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Civil Rights Museum could be selected as a UNESCO World Heritage Site

Special to the Peacemaker from the ICRCM / July 14, 2016

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The International Civil Rights Center & Museum (ICRCM) of Greensboro is located downtown on Elm Street. The museum is being consideration as a UNESCO World Heritage Site, along with 14 other landmarks on the United States Civil Rights Trail.

The International Civil Rights Center & Museum (ICRCM) of Greensboro is located downtown on Elm Street. The museum is being consideration as a UNESCO World Heritage Site, along with 14 other landmarks on the United States Civil Rights Trail.

The International Civil Rights Center & Museum (ICRCM) of Greensboro will be recommended for consideration as a UNESCO World Heritage Site, along with 14 other landmarks on the United States Civil Rights Trail.

Mayor William Bell of Birmingham, AL, publicly announced these recommendations on Tuesday, July 5. The museum commemorates the indelible mark made by four African American freshmen students at North Carolina Agricultural & Technical State University. David Richmond, Jibreel Khazan, Franklin McClain and Joseph McNeil (the “A&T Four”), students at what was then the Agricultural and Technical College of North Carolina, initiated a successful 1960 sit-in protest at the segregated “Whites only” lunch counter at F.W. Woolworth. Since the 1960s, the sit-ins strategy of non-violent civil disobedience to challenge oppression has been replicated in America and throughout the world. The “A&T Four’s” peaceful action to protest racially segregated public facility laws ignited the Sit-In Movement across the American South, changing the nation and the world.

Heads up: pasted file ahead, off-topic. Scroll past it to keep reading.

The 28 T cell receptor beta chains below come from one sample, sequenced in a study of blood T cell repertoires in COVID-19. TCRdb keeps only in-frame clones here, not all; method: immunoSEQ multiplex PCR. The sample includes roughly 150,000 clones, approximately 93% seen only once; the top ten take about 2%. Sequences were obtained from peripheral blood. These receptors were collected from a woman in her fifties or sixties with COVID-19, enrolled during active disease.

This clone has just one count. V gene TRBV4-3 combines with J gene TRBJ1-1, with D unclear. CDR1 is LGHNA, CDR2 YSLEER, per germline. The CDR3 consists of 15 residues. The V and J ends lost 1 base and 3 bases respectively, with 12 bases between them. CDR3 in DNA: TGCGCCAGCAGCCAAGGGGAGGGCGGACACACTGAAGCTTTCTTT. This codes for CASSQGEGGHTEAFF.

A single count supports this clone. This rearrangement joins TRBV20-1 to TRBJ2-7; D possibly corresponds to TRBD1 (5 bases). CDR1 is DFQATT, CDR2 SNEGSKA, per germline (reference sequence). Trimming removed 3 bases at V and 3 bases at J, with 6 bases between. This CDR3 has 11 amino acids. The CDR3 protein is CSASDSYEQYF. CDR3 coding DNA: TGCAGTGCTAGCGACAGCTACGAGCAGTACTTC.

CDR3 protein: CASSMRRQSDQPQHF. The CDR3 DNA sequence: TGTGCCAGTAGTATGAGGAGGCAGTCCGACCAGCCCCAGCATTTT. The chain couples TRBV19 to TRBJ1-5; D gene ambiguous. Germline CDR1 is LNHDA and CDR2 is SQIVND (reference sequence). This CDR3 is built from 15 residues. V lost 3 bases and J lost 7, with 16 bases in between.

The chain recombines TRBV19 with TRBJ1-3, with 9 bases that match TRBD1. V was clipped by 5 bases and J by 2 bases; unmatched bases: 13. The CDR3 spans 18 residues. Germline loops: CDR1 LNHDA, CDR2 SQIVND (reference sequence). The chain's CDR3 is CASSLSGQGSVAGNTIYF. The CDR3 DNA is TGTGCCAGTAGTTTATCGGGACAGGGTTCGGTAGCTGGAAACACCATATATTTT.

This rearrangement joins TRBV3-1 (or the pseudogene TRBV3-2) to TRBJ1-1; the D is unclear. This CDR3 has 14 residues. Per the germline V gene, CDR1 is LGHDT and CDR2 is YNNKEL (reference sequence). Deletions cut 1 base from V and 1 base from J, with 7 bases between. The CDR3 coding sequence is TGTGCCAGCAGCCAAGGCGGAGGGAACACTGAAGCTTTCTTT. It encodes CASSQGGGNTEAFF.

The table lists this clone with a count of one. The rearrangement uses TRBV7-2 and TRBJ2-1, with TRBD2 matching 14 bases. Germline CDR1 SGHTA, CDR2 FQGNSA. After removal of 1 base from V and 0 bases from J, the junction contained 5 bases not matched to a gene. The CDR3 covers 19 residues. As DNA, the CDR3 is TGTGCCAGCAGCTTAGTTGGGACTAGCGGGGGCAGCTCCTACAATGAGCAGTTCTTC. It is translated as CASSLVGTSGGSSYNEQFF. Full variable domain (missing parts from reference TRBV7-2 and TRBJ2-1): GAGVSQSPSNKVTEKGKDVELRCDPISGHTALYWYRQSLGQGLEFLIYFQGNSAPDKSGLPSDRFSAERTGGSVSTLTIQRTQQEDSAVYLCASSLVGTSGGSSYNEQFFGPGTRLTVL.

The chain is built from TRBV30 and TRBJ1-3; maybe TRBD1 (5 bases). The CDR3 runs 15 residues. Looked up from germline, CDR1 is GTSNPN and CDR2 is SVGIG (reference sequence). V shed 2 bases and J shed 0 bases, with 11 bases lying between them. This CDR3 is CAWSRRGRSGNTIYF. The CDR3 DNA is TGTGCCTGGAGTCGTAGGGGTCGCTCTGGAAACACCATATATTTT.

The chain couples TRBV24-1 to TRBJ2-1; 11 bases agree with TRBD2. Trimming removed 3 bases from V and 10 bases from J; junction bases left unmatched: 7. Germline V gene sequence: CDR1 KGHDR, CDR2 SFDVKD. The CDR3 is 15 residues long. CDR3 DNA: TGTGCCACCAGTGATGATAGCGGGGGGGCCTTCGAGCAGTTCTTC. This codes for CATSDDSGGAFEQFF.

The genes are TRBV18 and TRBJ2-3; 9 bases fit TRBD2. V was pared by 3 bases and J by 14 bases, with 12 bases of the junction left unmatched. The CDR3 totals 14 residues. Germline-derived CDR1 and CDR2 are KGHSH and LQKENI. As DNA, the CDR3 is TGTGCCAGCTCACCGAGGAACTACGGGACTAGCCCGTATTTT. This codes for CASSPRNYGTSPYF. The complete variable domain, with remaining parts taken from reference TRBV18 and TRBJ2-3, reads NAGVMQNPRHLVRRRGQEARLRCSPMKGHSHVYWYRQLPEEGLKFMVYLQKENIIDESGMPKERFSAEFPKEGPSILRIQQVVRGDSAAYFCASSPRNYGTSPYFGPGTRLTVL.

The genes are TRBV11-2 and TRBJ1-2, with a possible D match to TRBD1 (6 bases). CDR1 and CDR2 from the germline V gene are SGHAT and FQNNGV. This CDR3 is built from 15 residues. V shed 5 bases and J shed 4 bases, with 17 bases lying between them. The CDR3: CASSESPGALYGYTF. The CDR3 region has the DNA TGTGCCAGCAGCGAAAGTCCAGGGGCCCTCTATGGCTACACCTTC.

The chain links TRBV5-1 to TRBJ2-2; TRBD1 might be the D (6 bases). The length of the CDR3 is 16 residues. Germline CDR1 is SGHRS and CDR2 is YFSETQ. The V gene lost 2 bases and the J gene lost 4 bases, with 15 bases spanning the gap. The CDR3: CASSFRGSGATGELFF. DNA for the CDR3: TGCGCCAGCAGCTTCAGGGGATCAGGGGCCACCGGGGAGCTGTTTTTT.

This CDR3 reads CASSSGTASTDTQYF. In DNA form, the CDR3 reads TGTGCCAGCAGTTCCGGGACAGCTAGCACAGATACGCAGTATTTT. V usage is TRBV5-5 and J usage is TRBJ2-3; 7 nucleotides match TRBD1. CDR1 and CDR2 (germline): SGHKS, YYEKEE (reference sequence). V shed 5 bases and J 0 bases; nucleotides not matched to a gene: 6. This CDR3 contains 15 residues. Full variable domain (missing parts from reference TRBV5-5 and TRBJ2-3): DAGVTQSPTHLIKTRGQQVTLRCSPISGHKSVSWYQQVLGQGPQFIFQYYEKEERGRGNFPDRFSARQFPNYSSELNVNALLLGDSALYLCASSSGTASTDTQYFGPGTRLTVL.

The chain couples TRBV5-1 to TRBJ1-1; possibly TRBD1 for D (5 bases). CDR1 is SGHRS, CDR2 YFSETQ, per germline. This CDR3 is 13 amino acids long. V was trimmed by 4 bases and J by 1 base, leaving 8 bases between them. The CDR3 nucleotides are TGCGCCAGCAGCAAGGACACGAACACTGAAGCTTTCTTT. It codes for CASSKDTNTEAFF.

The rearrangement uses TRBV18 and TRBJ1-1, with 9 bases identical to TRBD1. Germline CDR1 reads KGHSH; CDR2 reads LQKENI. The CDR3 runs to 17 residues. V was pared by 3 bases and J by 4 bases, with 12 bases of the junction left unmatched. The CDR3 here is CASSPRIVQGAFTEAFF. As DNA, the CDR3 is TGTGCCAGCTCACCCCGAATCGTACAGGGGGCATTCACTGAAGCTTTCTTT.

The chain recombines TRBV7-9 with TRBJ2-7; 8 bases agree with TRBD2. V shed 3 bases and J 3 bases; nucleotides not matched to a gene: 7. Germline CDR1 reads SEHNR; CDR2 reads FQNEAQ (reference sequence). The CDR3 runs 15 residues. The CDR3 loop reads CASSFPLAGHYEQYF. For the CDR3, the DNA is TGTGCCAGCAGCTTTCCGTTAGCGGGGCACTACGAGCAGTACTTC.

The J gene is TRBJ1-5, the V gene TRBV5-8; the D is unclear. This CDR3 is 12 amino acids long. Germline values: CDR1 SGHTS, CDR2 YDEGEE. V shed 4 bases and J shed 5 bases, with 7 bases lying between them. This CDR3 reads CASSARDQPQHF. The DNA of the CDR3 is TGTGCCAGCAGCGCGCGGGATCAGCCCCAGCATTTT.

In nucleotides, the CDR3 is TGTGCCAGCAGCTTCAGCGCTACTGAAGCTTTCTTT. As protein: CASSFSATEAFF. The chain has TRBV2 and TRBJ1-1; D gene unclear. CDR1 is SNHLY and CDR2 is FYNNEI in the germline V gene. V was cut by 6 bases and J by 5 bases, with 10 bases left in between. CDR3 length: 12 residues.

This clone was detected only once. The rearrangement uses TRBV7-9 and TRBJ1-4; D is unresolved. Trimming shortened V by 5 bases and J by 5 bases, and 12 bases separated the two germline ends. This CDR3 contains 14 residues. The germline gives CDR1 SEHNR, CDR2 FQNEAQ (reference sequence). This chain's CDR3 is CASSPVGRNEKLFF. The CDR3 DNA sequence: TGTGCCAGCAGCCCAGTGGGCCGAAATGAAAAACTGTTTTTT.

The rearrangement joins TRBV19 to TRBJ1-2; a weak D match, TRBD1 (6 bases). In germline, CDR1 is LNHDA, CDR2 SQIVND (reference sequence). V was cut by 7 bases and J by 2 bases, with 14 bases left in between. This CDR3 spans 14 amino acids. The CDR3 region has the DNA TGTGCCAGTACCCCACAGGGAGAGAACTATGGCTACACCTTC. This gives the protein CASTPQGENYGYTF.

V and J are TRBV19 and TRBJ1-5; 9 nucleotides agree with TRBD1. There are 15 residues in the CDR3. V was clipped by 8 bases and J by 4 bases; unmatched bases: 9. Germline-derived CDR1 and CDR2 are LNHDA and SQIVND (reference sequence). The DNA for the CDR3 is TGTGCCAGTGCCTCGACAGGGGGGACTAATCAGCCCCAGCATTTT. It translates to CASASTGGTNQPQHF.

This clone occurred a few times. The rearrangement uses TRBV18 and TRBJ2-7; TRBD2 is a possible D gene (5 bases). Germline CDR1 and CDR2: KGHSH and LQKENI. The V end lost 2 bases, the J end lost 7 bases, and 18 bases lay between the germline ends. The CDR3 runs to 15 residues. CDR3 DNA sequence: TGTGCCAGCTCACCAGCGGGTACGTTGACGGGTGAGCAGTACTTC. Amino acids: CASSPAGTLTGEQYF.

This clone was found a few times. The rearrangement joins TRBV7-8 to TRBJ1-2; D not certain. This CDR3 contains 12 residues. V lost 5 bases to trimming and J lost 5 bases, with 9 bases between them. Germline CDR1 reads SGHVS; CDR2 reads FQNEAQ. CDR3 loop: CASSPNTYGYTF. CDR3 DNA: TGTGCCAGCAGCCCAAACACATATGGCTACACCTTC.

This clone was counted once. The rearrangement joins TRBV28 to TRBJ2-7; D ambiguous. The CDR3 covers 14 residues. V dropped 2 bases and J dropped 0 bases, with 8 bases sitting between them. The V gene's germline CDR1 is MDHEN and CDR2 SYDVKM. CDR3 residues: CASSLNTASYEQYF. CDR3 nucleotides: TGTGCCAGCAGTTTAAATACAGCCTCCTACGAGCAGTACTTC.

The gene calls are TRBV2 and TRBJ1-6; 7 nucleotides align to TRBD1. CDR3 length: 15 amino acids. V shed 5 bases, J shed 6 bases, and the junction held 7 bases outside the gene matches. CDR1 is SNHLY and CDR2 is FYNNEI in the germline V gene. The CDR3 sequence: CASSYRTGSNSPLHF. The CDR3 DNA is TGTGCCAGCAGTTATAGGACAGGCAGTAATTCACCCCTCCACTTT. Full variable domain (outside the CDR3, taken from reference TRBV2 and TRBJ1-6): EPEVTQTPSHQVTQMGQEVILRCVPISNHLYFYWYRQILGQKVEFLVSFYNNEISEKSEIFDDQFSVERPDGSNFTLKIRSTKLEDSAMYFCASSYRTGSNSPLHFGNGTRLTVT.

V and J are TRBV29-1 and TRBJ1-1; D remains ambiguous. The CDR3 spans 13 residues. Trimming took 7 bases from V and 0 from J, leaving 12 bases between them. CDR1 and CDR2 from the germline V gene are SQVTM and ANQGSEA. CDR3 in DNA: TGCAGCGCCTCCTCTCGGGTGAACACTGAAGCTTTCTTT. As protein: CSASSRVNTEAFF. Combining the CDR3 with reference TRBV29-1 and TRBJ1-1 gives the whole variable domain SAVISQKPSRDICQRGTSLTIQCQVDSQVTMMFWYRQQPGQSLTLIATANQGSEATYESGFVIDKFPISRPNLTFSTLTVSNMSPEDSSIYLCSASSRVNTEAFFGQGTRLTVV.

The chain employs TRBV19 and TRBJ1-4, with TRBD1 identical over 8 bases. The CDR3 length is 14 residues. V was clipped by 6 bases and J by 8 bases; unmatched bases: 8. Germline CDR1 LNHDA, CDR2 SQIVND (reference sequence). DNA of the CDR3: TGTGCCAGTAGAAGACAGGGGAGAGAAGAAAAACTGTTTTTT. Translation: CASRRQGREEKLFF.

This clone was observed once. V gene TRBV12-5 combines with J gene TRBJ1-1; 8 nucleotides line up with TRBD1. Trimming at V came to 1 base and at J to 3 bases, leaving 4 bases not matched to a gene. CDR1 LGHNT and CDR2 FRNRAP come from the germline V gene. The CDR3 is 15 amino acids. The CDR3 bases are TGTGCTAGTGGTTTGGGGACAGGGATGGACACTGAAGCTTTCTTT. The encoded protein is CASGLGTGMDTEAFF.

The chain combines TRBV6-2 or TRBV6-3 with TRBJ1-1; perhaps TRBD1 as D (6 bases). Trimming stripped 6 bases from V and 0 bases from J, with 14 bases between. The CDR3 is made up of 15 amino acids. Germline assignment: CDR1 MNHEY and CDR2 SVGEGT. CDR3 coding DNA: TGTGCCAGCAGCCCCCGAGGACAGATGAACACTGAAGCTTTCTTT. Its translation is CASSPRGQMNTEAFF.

On December 12, 2008, ICRCM received notification from the National Park Service that the historic landmark would be included on the National Registry of Historic Places.

The Park Service determined that the property contributes to the cultural and historical significance of the Downtown Greensboro Historic District.

The ICRCM opened on February 1, 2010. The museum commemorates the men and women whose courage hastened an end to the repressive regime of Jim Crow. Dr. Martin Luther King Jr. described the Greensboro sit-in as one of the pivotal catalysts of the broader Civil Rights Movement. It was the Greensboro sit-ins that led to the desegregation of the Woolworth lunch counter and ultimately to the dismantling of the system of segregation in the United States. For that reason, it is the mission of the ICRCM to ensure the world never forgets the courage displayed by the “A&T Four”, along with the hundreds and thousands of college and community youth around the country who joined them in the days and weeks that followed.

Now in its seventh year of operation, the state-of-the-art interactive museum and education center is dedicated to helping children, students and adults of all races understand and appreciate the profound power of the Civil Rights Movement, the direct impact of the sit-ins, and the “A&T Four” themselves, along with the thousands who joined them in this landmark movement.




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Since 1967, the Carolina Peacemaker has served as North Carolina’s leading news weekly with a national reputation. Founded by Dr. John Kilimanjaro, the newspaper is published by Carolina Newspaper, Inc.

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